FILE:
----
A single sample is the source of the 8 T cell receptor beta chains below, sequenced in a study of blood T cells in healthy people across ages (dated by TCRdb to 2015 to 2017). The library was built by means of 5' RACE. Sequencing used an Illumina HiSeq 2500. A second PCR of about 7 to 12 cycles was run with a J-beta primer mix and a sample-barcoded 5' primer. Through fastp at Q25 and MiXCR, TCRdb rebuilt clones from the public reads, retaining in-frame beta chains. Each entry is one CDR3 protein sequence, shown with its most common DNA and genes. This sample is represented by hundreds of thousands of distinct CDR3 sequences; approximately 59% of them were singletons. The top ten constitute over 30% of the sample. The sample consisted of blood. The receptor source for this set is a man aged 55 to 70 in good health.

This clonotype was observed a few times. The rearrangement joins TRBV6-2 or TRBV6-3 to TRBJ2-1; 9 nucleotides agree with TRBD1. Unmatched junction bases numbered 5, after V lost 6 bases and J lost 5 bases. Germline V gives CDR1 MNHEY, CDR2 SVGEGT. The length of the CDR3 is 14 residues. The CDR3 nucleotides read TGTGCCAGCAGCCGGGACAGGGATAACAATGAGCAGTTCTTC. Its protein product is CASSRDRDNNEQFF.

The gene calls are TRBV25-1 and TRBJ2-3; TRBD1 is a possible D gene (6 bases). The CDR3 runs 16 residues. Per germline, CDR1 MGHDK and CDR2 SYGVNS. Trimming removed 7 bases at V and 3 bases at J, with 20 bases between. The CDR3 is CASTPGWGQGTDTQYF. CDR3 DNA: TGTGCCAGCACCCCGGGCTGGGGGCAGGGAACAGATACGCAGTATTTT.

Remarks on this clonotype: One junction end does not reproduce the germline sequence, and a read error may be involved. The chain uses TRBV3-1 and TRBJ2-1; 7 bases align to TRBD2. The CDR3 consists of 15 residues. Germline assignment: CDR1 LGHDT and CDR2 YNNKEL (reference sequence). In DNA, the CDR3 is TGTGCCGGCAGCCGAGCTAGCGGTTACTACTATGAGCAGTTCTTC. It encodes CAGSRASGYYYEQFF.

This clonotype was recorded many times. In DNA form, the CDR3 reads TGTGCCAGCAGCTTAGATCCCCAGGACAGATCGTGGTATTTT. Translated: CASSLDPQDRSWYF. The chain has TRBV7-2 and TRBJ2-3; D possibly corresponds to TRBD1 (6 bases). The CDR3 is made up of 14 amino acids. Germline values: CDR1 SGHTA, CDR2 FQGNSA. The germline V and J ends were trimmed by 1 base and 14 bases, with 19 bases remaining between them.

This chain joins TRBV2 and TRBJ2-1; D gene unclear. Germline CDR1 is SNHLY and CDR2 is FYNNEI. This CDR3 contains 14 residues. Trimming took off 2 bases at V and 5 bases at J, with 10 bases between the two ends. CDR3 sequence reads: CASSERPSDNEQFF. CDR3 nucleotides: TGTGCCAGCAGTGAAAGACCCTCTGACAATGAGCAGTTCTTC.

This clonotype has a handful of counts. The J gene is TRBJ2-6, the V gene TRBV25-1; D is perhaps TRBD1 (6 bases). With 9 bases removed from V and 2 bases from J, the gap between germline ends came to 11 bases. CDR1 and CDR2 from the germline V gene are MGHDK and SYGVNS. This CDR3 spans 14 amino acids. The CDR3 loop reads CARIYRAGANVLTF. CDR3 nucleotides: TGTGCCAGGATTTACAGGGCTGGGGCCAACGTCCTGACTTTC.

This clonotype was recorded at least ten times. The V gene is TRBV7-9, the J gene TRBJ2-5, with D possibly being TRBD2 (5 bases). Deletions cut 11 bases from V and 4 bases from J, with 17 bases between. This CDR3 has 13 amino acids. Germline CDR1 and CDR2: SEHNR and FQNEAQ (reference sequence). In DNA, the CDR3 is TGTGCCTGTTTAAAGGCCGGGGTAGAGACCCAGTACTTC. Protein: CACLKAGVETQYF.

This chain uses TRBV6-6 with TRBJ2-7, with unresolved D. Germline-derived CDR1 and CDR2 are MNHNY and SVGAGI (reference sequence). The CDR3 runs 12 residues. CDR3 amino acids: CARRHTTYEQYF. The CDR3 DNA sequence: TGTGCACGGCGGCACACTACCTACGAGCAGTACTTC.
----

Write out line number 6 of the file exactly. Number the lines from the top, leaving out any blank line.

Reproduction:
This chain joins TRBV2 and TRBJ2-1; D gene unclear. Germline CDR1 is SNHLY and CDR2 is FYNNEI. This CDR3 contains 14 residues. Trimming took off 2 bases at V and 5 bases at J, with 10 bases between the two ends. CDR3 sequence reads: CASSERPSDNEQFF. CDR3 nucleotides: TGTGCCAGCAGTGAAAGACCCTCTGACAATGAGCAGTTCTTC.